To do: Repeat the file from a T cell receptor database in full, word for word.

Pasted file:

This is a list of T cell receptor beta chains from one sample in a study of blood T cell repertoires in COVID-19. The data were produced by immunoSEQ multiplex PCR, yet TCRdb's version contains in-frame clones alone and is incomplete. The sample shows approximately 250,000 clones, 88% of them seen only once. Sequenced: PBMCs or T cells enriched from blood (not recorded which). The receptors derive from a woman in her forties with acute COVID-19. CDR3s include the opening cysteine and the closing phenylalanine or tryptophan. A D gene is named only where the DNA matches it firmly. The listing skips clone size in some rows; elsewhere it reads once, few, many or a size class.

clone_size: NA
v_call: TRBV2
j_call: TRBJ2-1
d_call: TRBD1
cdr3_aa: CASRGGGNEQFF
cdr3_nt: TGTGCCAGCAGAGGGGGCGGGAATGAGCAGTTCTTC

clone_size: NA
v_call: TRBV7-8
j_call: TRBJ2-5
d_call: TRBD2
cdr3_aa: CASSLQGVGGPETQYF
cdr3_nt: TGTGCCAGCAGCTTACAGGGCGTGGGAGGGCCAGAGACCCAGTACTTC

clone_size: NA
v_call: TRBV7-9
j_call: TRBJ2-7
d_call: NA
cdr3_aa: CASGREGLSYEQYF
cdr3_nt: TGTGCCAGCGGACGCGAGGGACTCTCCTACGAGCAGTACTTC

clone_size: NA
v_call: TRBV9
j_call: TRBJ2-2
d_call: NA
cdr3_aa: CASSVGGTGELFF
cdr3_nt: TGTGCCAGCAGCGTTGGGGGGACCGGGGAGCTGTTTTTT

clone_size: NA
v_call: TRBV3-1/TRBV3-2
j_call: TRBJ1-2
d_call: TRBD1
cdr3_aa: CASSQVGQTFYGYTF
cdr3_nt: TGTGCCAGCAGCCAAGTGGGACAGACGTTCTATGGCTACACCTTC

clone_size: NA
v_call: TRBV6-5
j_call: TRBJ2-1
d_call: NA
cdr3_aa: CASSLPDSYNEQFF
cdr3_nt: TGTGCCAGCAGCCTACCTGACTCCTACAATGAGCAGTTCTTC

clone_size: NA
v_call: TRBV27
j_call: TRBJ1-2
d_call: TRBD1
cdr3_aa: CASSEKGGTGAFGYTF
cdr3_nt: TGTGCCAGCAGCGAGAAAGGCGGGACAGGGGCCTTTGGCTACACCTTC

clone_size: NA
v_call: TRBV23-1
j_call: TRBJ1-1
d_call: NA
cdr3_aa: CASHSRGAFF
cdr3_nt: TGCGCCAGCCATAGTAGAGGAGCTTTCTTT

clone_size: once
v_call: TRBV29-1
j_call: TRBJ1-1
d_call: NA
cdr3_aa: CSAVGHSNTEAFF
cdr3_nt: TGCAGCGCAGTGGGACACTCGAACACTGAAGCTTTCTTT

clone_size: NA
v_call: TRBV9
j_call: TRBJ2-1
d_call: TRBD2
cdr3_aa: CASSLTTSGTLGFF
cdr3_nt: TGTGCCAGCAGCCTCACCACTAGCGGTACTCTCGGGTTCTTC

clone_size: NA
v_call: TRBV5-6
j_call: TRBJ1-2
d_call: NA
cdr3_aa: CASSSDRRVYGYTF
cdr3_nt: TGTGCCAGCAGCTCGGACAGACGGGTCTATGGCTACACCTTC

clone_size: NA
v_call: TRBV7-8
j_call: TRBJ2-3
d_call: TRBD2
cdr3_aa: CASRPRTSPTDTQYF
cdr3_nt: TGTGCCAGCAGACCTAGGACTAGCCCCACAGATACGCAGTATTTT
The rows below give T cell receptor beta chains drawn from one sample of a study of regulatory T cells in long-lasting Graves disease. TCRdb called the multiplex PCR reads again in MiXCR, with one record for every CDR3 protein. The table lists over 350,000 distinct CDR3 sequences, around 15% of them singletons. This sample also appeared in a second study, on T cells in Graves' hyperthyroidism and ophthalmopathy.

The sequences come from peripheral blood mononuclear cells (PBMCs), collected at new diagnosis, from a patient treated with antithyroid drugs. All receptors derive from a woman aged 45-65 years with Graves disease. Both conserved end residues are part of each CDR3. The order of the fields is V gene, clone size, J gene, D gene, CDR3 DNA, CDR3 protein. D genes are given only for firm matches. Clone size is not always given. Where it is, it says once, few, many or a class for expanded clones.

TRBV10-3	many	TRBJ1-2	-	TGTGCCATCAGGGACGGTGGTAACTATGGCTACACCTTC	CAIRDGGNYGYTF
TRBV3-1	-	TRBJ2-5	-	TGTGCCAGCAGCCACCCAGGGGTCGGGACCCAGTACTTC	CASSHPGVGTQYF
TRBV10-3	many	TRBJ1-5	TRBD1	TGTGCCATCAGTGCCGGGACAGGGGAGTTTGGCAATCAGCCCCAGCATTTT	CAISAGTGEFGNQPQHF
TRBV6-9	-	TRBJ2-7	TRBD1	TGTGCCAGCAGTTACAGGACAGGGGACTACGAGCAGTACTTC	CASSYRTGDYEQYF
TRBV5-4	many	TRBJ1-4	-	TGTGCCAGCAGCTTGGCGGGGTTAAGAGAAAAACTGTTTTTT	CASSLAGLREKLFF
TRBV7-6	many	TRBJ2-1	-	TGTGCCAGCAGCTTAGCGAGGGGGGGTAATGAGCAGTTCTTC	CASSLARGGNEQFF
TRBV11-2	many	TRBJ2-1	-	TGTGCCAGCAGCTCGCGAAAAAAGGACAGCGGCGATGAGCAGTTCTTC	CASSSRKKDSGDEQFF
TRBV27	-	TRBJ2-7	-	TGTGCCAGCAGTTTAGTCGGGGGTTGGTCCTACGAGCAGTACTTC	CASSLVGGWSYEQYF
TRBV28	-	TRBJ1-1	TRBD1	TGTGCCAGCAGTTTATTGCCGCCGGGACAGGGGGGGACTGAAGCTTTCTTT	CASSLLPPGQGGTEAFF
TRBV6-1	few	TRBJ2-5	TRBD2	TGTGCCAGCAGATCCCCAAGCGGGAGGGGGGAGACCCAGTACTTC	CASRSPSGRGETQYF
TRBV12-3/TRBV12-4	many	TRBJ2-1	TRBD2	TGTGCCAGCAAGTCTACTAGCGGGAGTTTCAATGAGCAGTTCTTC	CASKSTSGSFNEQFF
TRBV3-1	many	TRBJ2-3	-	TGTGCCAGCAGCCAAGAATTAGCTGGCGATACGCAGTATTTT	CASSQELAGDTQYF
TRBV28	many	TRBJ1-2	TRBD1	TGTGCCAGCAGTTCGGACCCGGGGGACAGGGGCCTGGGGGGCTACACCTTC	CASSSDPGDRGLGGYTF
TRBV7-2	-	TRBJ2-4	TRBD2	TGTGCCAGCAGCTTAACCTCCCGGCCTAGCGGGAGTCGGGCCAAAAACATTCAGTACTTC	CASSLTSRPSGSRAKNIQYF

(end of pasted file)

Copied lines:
This is a list of T cell receptor beta chains from one sample in a study of blood T cell repertoires in COVID-19. The data were produced by immunoSEQ multiplex PCR, yet TCRdb's version contains in-frame clones alone and is incomplete. The sample shows approximately 250,000 clones, 88% of them seen only once. Sequenced: PBMCs or T cells enriched from blood (not recorded which). The receptors derive from a woman in her forties with acute COVID-19. CDR3s include the opening cysteine and the closing phenylalanine or tryptophan. A D gene is named only where the DNA matches it firmly. The listing skips clone size in some rows; elsewhere it reads once, few, many or a size class.

clone_size: NA
v_call: TRBV2
j_call: TRBJ2-1
d_call: TRBD1
cdr3_aa: CASRGGGNEQFF
cdr3_nt: TGTGCCAGCAGAGGGGGCGGGAATGAGCAGTTCTTC

clone_size: NA
v_call: TRBV7-8
j_call: TRBJ2-5
d_call: TRBD2
cdr3_aa: CASSLQGVGGPETQYF
cdr3_nt: TGTGCCAGCAGCTTACAGGGCGTGGGAGGGCCAGAGACCCAGTACTTC

clone_size: NA
v_call: TRBV7-9
j_call: TRBJ2-7
d_call: NA
cdr3_aa: CASGREGLSYEQYF
cdr3_nt: TGTGCCAGCGGACGCGAGGGACTCTCCTACGAGCAGTACTTC

clone_size: NA
v_call: TRBV9
j_call: TRBJ2-2
d_call: NA
cdr3_aa: CASSVGGTGELFF
cdr3_nt: TGTGCCAGCAGCGTTGGGGGGACCGGGGAGCTGTTTTTT

clone_size: NA
v_call: TRBV3-1/TRBV3-2
j_call: TRBJ1-2
d_call: TRBD1
cdr3_aa: CASSQVGQTFYGYTF
cdr3_nt: TGTGCCAGCAGCCAAGTGGGACAGACGTTCTATGGCTACACCTTC

clone_size: NA
v_call: TRBV6-5
j_call: TRBJ2-1
d_call: NA
cdr3_aa: CASSLPDSYNEQFF
cdr3_nt: TGTGCCAGCAGCCTACCTGACTCCTACAATGAGCAGTTCTTC

clone_size: NA
v_call: TRBV27
j_call: TRBJ1-2
d_call: TRBD1
cdr3_aa: CASSEKGGTGAFGYTF
cdr3_nt: TGTGCCAGCAGCGAGAAAGGCGGGACAGGGGCCTTTGGCTACACCTTC

clone_size: NA
v_call: TRBV23-1
j_call: TRBJ1-1
d_call: NA
cdr3_aa: CASHSRGAFF
cdr3_nt: TGCGCCAGCCATAGTAGAGGAGCTTTCTTT

clone_size: once
v_call: TRBV29-1
j_call: TRBJ1-1
d_call: NA
cdr3_aa: CSAVGHSNTEAFF
cdr3_nt: TGCAGCGCAGTGGGACACTCGAACACTGAAGCTTTCTTT

clone_size: NA
v_call: TRBV9
j_call: TRBJ2-1
d_call: TRBD2
cdr3_aa: CASSLTTSGTLGFF
cdr3_nt: TGTGCCAGCAGCCTCACCACTAGCGGTACTCTCGGGTTCTTC

clone_size: NA
v_call: TRBV5-6
j_call: TRBJ1-2
d_call: NA
cdr3_aa: CASSSDRRVYGYTF
cdr3_nt: TGTGCCAGCAGCTCGGACAGACGGGTCTATGGCTACACCTTC

clone_size: NA
v_call: TRBV7-8
j_call: TRBJ2-3
d_call: TRBD2
cdr3_aa: CASRPRTSPTDTQYF
cdr3_nt: TGTGCCAGCAGACCTAGGACTAGCCCCACAGATACGCAGTATTTT
The rows below give T cell receptor beta chains drawn from one sample of a study of regulatory T cells in long-lasting Graves disease. TCRdb called the multiplex PCR reads again in MiXCR, with one record for every CDR3 protein. The table lists over 350,000 distinct CDR3 sequences, around 15% of them singletons. This sample also appeared in a second study, on T cells in Graves' hyperthyroidism and ophthalmopathy.

The sequences come from peripheral blood mononuclear cells (PBMCs), collected at new diagnosis, from a patient treated with antithyroid drugs. All receptors derive from a woman aged 45-65 years with Graves disease. Both conserved end residues are part of each CDR3. The order of the fields is V gene, clone size, J gene, D gene, CDR3 DNA, CDR3 protein. D genes are given only for firm matches. Clone size is not always given. Where it is, it says once, few, many or a class for expanded clones.

TRBV10-3	many	TRBJ1-2	-	TGTGCCATCAGGGACGGTGGTAACTATGGCTACACCTTC	CAIRDGGNYGYTF
TRBV3-1	-	TRBJ2-5	-	TGTGCCAGCAGCCACCCAGGGGTCGGGACCCAGTACTTC	CASSHPGVGTQYF
TRBV10-3	many	TRBJ1-5	TRBD1	TGTGCCATCAGTGCCGGGACAGGGGAGTTTGGCAATCAGCCCCAGCATTTT	CAISAGTGEFGNQPQHF
TRBV6-9	-	TRBJ2-7	TRBD1	TGTGCCAGCAGTTACAGGACAGGGGACTACGAGCAGTACTTC	CASSYRTGDYEQYF
TRBV5-4	many	TRBJ1-4	-	TGTGCCAGCAGCTTGGCGGGGTTAAGAGAAAAACTGTTTTTT	CASSLAGLREKLFF
TRBV7-6	many	TRBJ2-1	-	TGTGCCAGCAGCTTAGCGAGGGGGGGTAATGAGCAGTTCTTC	CASSLARGGNEQFF
TRBV11-2	many	TRBJ2-1	-	TGTGCCAGCAGCTCGCGAAAAAAGGACAGCGGCGATGAGCAGTTCTTC	CASSSRKKDSGDEQFF
TRBV27	-	TRBJ2-7	-	TGTGCCAGCAGTTTAGTCGGGGGTTGGTCCTACGAGCAGTACTTC	CASSLVGGWSYEQYF
TRBV28	-	TRBJ1-1	TRBD1	TGTGCCAGCAGTTTATTGCCGCCGGGACAGGGGGGGACTGAAGCTTTCTTT	CASSLLPPGQGGTEAFF
TRBV6-1	few	TRBJ2-5	TRBD2	TGTGCCAGCAGATCCCCAAGCGGGAGGGGGGAGACCCAGTACTTC	CASRSPSGRGETQYF
TRBV12-3/TRBV12-4	many	TRBJ2-1	TRBD2	TGTGCCAGCAAGTCTACTAGCGGGAGTTTCAATGAGCAGTTCTTC	CASKSTSGSFNEQFF
TRBV3-1	many	TRBJ2-3	-	TGTGCCAGCAGCCAAGAATTAGCTGGCGATACGCAGTATTTT	CASSQELAGDTQYF
TRBV28	many	TRBJ1-2	TRBD1	TGTGCCAGCAGTTCGGACCCGGGGGACAGGGGCCTGGGGGGCTACACCTTC	CASSSDPGDRGLGGYTF
TRBV7-2	-	TRBJ2-4	TRBD2	TGTGCCAGCAGCTTAACCTCCCGGCCTAGCGGGAGTCGGGCCAAAAACATTCAGTACTTC	CASSLTSRPSGSRAKNIQYF